New 3DS: First Impressions

The wait is over. I finally have my hands on a limited edition Monster Hunter 4 new 3DS XL, and it’s beautiful. I mean, look at it. So, so shiny. It excites.

And not only is it a looker, it’s a powerful beast, too. Already I’ve noticed that it loads games considerably faster than the old version, and I no longer have to wait precious seconds while the game icons populate the menu screens. A small change, but a definite improvement.

It's so... so... SHINY.
It’s so… so… SHINY.

Perhaps the biggest improvement, however, is the 3D. The new 3DS now tracks your eyes and adjusts the 3D effect to compensate: no longer does the image begin doubling or blurring in response to the slightest tilt of your head, and this has made an enormous difference. Whereas before I might only turn on the 3D once in a blue moon, now I have it on all the time. And I’m impressed by how robust the tracking is – turn your head away and then back and the screen readjusts in a fraction of a second to realign with your eyes. Finally the 3DS lives up to its name.

It’s great to have a second analogue stick too – the right-hand ‘nubbin’ works like the mouse pointer on an old IBM Thinkpad, and it’s surprisingly responsive considering that it doesn’t move. It works brilliantly with Monster Hunter, and the positioning of the stick is much more intuitive than the clunky old 3DS Circle Pad Pro, which used to give me gamer’s claw after long sessions. That clumsy experiment in pad design can now safely be consigned to the dustbin of gaming history.

But although I’m impressed with my new 3DS, the process of buying it and setting it up was unnecessarily tortuous. I preordered it from GAME to take advantage of their offer on trading in my old 3DS, and on Friday afternoon I headed down to the store armed with a type 0 screwdriver, a new microSD card and a PC for transferring the SD cards (for more on the ridiculous hoops new 3DS owners are forced to jump through, see this post).

The store was incredibly busy. Then when I got to the front of the queue, I was informed that customers were being told that they would have to pay the full cost of the new 3DS and then come in the next day to trade in their old 3DS because the transfer process takes “4 hours” ( a figure seemingly plucked out of thin air). I disputed this, saying that actually it’s much quicker if you transfer using a PC, and that even if I was to do the transfer by Wi-Fi, Nintendo say that transferring 4GB would take around 2 hours. But they insisted, and said that the Wi-Fi in the store was “patchy”. By this point I was getting a bit annoyed at the thought of having to come back the next day (Valentine’s Day, no less). But then the store assistant said I would be getting “credit” when I came back to trade in my old 3DS.

“Hold on, credit?” I said. “I thought I was getting cash?”

I explained that I didn’t want credit, as I wasn’t planning to spend 70-odd pounds in GAME in the near future – times are tight, after all, and I already have a mountain of games to play. This discussion went on for some time, until eventually the manager came over and said that actually I would be getting cash, and the store assistant was misinformed.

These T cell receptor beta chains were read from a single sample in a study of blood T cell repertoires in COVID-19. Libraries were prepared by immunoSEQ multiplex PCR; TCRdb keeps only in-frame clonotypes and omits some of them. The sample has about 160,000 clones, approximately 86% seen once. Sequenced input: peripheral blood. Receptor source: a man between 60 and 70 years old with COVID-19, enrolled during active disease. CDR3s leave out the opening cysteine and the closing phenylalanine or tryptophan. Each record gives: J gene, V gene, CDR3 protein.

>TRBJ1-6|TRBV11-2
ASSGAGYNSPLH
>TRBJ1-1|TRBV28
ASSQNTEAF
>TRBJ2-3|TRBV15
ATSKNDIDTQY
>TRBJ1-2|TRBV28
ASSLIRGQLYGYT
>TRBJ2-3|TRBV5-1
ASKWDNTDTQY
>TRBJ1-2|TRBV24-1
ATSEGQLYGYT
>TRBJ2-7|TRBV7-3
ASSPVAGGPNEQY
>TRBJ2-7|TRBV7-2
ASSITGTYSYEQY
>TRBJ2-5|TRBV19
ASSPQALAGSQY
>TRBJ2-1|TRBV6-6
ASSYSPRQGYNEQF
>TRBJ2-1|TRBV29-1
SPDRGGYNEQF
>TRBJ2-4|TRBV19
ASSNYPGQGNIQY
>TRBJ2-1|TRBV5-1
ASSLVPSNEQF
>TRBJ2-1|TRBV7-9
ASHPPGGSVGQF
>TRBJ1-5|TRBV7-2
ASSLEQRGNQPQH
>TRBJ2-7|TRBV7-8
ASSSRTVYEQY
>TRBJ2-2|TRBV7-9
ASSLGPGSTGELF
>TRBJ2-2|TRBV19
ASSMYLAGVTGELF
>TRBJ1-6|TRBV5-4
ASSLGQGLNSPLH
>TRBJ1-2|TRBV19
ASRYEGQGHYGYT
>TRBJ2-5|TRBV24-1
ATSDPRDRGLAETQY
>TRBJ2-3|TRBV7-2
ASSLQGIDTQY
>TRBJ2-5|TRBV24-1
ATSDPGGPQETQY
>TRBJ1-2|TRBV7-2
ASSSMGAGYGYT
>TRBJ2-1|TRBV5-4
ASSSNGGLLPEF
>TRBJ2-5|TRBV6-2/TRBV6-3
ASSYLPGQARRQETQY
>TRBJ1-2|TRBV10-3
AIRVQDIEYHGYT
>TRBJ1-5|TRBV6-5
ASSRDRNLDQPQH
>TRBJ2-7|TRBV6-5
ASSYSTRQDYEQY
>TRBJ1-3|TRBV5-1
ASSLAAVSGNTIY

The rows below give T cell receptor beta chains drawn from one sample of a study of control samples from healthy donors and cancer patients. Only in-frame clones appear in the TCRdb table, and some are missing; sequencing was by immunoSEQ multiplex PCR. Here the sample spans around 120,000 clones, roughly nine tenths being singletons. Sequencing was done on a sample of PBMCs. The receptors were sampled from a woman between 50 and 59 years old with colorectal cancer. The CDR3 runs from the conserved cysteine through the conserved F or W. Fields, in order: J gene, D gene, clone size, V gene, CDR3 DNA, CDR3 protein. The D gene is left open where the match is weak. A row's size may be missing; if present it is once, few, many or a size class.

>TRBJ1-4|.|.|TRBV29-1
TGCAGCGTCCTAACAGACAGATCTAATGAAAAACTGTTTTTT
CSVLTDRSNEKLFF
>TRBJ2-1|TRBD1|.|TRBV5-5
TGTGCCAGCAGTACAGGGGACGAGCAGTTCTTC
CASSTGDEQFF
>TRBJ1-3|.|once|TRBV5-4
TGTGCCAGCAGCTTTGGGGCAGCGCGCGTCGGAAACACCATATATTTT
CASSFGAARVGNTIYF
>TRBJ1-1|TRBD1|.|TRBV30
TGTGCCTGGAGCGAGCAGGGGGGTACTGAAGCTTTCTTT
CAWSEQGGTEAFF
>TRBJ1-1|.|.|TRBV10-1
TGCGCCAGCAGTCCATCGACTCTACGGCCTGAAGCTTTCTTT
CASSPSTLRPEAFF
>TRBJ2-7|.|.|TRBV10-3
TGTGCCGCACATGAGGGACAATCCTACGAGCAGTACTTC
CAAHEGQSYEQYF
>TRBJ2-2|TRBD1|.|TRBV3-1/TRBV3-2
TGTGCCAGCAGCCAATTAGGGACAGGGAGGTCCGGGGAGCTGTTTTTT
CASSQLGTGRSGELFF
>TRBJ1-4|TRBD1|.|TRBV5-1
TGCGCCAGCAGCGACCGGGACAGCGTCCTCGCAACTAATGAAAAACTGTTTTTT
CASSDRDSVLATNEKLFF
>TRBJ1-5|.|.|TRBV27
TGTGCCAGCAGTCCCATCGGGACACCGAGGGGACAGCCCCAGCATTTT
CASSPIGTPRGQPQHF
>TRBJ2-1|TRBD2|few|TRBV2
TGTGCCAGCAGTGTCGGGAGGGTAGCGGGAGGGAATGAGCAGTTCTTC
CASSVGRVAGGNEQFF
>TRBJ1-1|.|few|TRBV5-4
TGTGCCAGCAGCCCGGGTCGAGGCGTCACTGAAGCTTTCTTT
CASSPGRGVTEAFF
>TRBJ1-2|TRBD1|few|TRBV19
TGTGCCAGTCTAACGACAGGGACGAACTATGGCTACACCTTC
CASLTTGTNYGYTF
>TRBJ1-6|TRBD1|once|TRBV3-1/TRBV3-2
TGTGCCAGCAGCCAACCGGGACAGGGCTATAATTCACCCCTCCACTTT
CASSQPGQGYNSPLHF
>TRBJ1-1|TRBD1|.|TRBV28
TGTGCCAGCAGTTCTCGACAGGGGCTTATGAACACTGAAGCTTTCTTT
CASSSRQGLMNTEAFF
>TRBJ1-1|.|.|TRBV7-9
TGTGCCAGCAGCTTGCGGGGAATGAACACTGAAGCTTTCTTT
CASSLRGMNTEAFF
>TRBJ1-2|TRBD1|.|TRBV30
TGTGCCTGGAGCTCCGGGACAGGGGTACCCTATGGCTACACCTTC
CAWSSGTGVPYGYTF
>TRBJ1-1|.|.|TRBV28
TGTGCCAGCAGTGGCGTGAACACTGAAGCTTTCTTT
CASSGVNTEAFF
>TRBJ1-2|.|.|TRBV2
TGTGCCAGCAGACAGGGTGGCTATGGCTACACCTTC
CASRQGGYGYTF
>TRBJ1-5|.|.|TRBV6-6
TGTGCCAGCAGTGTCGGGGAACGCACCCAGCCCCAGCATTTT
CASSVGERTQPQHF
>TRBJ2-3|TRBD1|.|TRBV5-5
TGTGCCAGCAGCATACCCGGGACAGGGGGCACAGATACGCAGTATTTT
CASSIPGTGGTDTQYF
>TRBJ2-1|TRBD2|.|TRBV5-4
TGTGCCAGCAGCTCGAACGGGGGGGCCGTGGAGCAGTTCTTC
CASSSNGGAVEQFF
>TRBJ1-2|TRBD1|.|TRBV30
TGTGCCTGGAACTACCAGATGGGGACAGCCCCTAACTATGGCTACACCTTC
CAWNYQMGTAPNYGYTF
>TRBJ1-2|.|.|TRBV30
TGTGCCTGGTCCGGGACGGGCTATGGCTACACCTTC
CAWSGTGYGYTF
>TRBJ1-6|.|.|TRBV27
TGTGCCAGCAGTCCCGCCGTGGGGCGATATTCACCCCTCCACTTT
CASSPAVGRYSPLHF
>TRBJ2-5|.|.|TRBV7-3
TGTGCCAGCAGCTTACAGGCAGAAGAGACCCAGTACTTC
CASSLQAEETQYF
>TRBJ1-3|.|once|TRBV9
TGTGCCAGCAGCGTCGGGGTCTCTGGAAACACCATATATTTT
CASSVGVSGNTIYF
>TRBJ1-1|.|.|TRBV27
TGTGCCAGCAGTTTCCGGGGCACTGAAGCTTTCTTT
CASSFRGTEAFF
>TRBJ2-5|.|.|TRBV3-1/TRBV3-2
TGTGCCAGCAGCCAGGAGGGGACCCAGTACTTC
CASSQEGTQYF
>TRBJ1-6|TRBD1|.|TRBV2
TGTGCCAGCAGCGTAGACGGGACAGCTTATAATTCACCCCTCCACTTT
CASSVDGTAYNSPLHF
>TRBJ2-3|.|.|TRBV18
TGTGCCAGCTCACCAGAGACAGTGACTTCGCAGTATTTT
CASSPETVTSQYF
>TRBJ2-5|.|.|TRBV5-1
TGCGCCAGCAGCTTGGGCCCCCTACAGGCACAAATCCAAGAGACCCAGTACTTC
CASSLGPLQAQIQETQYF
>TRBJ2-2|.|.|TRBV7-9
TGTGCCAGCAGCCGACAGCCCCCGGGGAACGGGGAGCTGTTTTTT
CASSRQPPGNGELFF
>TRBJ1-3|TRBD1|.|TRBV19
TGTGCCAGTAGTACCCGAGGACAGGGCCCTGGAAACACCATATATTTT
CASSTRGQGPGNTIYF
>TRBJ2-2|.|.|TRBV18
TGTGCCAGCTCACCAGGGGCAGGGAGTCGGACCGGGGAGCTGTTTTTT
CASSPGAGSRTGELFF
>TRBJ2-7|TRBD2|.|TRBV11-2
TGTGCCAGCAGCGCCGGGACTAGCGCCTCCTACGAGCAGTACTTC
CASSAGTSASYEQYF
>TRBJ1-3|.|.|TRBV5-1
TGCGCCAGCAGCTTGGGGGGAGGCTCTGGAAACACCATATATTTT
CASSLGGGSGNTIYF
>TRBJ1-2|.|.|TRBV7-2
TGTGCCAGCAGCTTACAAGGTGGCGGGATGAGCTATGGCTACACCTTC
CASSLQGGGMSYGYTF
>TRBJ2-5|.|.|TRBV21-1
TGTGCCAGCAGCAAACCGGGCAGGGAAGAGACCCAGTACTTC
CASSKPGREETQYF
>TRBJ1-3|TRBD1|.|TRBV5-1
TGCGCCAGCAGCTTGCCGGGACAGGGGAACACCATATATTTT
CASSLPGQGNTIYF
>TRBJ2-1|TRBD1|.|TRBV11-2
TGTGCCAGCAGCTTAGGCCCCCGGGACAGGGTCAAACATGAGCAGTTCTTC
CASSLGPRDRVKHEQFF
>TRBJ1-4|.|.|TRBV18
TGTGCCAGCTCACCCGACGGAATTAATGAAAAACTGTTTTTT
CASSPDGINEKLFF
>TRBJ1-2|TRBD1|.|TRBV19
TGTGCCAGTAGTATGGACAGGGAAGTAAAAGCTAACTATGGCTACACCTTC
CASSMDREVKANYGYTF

That wasn’t the only misinformation floating about, either. When I schlepped back into the store the next day, I found out that I would be getting £55 for the 3DS, not the £85 I was told originally (when I preordered, I was told I would get the £209.99 special edition for £124.99 when I traded in, but it turns out the assistant was reading the price for trading in against the regular new 3DS XL, not the special edition). And then I got told I’d have to trade in the power cable for my old 3DS as well. This despite the fact that on two previous occasions I’d been told by assistants in the same shop that I’d be able to keep the cable to use with my new 3DS XL (which doesn’t come with one).

Eventually they relented on the cable, but by this point I was already feeling pretty put out after having to go back to the store a second time and having to argue my case both times. I don’t appreciate being made to feel like I’m in the wrong, especially when I’m right. As I watched the store assistant turn his back to me and start fiddling around with my 3DS (presumably to test it, although he didn’t say that, he just turned around unannounced and left me staring at his back for five minutes), I was left astounded that despite the chain almost being thrown into financial oblivion a while back, GAME still hasn’t improved its notoriously poor customer service. Indeed, when I worked there many years ago, the attitude from management was very much that customers were there to be shaken down for every penny they’re worth.

Setting up my new 3DS was fairly tricky (involving a 16-step process, followed by downloading MH4U again), but it was a damn sight easier than buying the bloody thing in the first place.